Author Topic: Whole wheat flour (finely ground)  (Read 3338 times)

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Online Johnny the Gent

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Whole wheat flour (finely ground)
« on: August 08, 2006, 06:12:39 PM »
Ok, so tried I used the same allpurpose thin crust recipe that IŽve had relative success, but only changing the flour from ap to wheat.  Jeezus christ, the dough turned hard as hell, and very difficult to stretch without tearing it in several places.  One thing that changed in my preparation was that I used only an 8 hour refrigerator rest time...Like I said, it was a hard, non elastic doughball. I ended up throwing it away without even trying it.

Has anybody had the same problem?  Any advice?

Thanks, Jon
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Online Pete-zza

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Re: Whole wheat flour (finely ground)
« Reply #1 on: August 08, 2006, 06:55:30 PM »
Jon,

I assume that you are using a whole wheat flour that is sold in Brazil as “integral”. A similar flour exists in the U.S. but over the past few years there had been a move to a “whole white wheat” flour which is more palatable to many yet retains the same nutritional value as the normal whole wheat flour.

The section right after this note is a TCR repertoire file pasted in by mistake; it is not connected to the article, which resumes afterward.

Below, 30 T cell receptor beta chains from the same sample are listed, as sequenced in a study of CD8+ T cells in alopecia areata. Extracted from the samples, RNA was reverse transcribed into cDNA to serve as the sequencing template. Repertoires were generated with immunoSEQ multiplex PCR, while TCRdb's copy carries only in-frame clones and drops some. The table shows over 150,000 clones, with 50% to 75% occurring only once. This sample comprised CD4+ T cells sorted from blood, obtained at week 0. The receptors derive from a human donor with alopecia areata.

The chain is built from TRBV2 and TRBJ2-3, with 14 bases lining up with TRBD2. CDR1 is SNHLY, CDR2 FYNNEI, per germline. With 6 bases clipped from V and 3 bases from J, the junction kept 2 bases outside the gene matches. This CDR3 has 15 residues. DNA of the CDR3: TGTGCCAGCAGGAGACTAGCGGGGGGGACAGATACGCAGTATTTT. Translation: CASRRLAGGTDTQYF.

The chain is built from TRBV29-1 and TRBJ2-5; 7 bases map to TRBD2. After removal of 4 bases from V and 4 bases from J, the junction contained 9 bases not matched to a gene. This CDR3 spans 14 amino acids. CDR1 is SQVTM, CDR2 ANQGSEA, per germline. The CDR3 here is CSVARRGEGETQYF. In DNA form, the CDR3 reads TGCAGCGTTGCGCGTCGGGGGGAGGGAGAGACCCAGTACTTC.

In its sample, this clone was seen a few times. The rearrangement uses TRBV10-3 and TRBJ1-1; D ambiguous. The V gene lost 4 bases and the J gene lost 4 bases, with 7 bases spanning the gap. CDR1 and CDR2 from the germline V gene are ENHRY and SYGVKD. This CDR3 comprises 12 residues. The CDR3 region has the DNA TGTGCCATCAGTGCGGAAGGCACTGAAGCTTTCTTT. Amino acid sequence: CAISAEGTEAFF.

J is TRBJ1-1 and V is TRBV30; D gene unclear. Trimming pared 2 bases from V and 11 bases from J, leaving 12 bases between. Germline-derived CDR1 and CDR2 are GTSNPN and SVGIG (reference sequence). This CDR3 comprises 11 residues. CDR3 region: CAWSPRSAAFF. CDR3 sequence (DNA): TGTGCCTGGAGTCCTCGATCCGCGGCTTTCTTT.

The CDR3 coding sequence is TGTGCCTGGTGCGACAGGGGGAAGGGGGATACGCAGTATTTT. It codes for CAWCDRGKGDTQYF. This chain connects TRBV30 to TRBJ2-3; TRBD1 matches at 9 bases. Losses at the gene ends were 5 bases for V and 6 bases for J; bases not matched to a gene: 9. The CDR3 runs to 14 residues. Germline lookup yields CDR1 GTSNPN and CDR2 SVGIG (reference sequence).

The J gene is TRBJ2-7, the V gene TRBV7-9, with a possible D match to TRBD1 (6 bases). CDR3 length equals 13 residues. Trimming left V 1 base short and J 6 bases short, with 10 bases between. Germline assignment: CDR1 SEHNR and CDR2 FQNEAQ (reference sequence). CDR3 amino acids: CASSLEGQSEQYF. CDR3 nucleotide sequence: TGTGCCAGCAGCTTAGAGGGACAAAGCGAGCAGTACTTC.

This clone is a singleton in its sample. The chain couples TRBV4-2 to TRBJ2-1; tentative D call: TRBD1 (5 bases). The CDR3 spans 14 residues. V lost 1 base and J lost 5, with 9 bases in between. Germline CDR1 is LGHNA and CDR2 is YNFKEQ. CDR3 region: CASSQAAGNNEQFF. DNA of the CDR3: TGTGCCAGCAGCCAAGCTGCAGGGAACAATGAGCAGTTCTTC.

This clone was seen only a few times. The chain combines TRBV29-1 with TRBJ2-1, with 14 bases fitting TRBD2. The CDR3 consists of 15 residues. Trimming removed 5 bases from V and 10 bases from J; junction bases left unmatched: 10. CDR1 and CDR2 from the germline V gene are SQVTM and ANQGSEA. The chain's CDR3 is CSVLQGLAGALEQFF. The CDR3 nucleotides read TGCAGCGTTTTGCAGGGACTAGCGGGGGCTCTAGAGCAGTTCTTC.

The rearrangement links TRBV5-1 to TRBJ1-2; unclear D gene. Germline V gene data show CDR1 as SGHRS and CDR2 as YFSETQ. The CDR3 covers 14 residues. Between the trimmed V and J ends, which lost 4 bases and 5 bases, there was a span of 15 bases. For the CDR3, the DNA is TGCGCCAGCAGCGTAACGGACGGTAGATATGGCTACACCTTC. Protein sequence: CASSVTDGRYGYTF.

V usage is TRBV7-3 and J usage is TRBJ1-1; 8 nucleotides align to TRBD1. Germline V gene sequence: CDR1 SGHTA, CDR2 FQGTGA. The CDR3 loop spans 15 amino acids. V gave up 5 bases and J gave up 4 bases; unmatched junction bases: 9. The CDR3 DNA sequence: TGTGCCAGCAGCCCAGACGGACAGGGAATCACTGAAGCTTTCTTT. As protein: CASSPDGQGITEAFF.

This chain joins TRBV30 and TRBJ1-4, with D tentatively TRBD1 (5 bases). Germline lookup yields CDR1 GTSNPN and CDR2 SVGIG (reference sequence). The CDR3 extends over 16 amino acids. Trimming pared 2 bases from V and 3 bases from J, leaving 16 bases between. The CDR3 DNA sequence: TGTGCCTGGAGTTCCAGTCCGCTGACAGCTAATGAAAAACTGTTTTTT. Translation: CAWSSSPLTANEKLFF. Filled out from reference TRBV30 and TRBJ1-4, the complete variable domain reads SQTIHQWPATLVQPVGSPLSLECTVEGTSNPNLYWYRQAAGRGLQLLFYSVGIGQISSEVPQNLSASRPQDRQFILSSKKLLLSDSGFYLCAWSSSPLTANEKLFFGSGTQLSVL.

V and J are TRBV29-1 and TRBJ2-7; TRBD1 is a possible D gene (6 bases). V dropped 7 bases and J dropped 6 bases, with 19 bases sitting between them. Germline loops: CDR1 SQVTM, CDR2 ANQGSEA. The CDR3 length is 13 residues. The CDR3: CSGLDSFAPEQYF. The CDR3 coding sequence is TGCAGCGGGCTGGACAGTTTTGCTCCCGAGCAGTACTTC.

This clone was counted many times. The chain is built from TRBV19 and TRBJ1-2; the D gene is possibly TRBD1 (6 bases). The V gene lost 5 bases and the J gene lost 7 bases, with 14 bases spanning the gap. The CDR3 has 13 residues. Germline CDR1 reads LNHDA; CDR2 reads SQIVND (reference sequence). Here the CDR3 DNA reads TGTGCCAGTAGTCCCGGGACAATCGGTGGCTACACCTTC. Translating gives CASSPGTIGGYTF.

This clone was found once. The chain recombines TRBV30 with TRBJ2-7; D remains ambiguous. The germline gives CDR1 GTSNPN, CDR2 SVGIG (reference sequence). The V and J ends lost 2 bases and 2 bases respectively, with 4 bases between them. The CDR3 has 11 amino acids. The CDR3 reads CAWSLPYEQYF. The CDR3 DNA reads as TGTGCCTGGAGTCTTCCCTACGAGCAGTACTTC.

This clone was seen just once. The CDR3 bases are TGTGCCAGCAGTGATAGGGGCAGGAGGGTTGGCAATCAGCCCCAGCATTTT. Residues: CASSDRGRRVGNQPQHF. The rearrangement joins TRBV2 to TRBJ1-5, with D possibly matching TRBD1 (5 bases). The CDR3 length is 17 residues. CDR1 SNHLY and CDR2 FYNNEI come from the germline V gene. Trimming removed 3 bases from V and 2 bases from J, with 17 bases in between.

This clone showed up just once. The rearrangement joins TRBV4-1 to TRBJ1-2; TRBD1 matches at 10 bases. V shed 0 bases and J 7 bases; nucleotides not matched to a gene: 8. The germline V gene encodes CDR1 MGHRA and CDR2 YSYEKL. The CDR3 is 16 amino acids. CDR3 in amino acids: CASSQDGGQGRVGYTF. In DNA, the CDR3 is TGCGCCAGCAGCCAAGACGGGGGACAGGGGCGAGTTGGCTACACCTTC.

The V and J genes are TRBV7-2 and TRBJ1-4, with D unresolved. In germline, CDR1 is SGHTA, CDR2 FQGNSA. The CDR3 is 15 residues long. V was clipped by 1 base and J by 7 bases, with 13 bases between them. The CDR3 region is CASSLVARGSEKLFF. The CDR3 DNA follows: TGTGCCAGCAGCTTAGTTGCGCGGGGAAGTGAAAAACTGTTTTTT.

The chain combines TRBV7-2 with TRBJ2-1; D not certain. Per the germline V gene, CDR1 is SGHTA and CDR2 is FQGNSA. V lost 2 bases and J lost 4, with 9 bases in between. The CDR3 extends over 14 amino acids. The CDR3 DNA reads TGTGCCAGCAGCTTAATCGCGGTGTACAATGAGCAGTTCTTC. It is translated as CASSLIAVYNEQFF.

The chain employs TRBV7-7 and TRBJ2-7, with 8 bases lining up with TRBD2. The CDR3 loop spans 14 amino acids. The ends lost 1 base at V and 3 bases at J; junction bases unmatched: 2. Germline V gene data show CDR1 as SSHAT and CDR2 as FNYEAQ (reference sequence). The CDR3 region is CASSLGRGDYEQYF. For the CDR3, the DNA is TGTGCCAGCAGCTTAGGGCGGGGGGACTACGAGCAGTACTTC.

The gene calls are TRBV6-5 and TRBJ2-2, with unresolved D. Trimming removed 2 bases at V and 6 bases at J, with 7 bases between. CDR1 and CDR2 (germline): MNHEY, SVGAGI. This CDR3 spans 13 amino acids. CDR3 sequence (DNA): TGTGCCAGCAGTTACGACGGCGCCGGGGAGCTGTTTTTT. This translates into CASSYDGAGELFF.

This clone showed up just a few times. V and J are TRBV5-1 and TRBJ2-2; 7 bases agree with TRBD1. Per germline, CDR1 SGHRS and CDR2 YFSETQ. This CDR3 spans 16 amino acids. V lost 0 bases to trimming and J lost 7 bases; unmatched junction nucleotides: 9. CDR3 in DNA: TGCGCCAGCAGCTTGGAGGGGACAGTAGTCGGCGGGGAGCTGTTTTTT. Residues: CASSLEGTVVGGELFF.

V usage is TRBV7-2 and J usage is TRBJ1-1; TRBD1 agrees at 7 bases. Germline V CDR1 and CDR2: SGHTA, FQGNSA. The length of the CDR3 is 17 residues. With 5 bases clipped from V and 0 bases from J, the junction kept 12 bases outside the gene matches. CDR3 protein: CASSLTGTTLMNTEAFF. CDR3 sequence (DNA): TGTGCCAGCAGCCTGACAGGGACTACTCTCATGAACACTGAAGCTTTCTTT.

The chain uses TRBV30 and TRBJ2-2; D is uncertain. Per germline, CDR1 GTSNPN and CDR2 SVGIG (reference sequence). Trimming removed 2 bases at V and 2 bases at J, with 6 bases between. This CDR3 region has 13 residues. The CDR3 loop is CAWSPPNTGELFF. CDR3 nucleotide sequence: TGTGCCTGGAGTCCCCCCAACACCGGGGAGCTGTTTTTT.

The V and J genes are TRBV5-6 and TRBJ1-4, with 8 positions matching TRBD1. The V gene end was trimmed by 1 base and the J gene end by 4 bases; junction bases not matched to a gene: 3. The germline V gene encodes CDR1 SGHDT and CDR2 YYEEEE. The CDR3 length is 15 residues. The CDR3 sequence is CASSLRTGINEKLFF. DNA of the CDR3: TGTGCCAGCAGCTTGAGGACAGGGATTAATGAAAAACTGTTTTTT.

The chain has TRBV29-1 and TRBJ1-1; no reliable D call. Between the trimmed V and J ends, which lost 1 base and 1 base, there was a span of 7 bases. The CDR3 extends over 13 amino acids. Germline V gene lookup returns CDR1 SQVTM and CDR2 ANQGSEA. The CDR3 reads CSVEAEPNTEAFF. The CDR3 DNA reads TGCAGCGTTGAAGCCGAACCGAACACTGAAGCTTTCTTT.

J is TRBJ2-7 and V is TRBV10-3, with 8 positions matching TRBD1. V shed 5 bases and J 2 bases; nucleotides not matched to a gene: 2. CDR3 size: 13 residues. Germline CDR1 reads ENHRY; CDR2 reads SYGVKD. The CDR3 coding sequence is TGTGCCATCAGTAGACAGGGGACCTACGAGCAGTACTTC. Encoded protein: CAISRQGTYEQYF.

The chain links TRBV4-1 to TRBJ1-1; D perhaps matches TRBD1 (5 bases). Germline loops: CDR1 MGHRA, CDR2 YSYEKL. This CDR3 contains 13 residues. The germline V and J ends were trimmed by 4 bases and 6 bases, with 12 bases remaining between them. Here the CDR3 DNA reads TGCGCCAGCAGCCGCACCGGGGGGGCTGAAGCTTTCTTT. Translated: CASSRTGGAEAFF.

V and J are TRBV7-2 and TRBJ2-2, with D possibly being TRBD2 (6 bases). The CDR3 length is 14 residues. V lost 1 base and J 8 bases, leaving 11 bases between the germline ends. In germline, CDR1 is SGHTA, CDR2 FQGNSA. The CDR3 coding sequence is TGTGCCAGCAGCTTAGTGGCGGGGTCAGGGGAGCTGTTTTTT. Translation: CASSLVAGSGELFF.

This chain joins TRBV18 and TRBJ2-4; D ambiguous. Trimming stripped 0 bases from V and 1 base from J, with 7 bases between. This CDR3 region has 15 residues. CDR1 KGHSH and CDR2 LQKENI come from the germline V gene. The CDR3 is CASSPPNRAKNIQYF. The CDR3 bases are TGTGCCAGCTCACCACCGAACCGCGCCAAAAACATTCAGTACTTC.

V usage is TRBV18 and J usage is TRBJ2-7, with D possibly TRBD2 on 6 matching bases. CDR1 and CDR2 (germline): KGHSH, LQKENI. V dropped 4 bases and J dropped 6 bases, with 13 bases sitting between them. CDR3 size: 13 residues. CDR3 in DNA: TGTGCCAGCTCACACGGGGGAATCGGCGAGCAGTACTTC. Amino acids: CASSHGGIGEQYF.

There are a ton of threads/posts on whole wheat flour, which you can readily locate by searching the forum under “whole wheat” (without the quotes). But here are a few that relate to the problem that you experienced, along with some solutions that might work for you with your whole wheat flour:

http://www.pizzamaking.com/forum/index.php/topic,1701.msg15272.html#msg15272
http://www.pizzamaking.com/forum/index.php/topic,2616.msg22645.html#msg22645
http://www.pizzamaking.com/forum/index.php/topic,623.msg5732.html#msg5732
http://www.pizzamaking.com/forum/index.php/topic,2759.msg23767.html#msg23767

Peter


Offline tonymark

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Re: Whole wheat flour (finely ground)
« Reply #2 on: August 08, 2006, 07:27:51 PM »
the dough turned hard as hell, and very difficult to stretch without tearing it in several places. 

I made whole wheat pizza twice in May.  I used 1/2 whole wheat and 1/2 King Arthur Bread Flour.
(I am usually making a NY or semi-Neapolitan style.)

I used the exact same baker's percentage as normal (63 % hydration) and weighed all ingredients (except salt).  I used a sourdough starter as opposed to instant or active dry yeast.  Don't be tempted to add too much flour.  You really need to weigh your ingredients for this.

I normally make 13-14 inch pizzas with about 305-315 g of dough.  I find that the WW/KABF mixed pizza really needs to be thicker for the same size pizza.  It will just not spread a thin without tearing.  I think the fiber and bran lead to weak spots in the thin skin. After a few pizzas you will get the hang of it.  400 g has worked fine for the same size pizza.

BTW,  after kneading and resting for 15 minutes the dough shaped really well.  It felt great, but after fermentation it still would not stretch all that thin without tearing.  I recommend stretching carefully on the counter.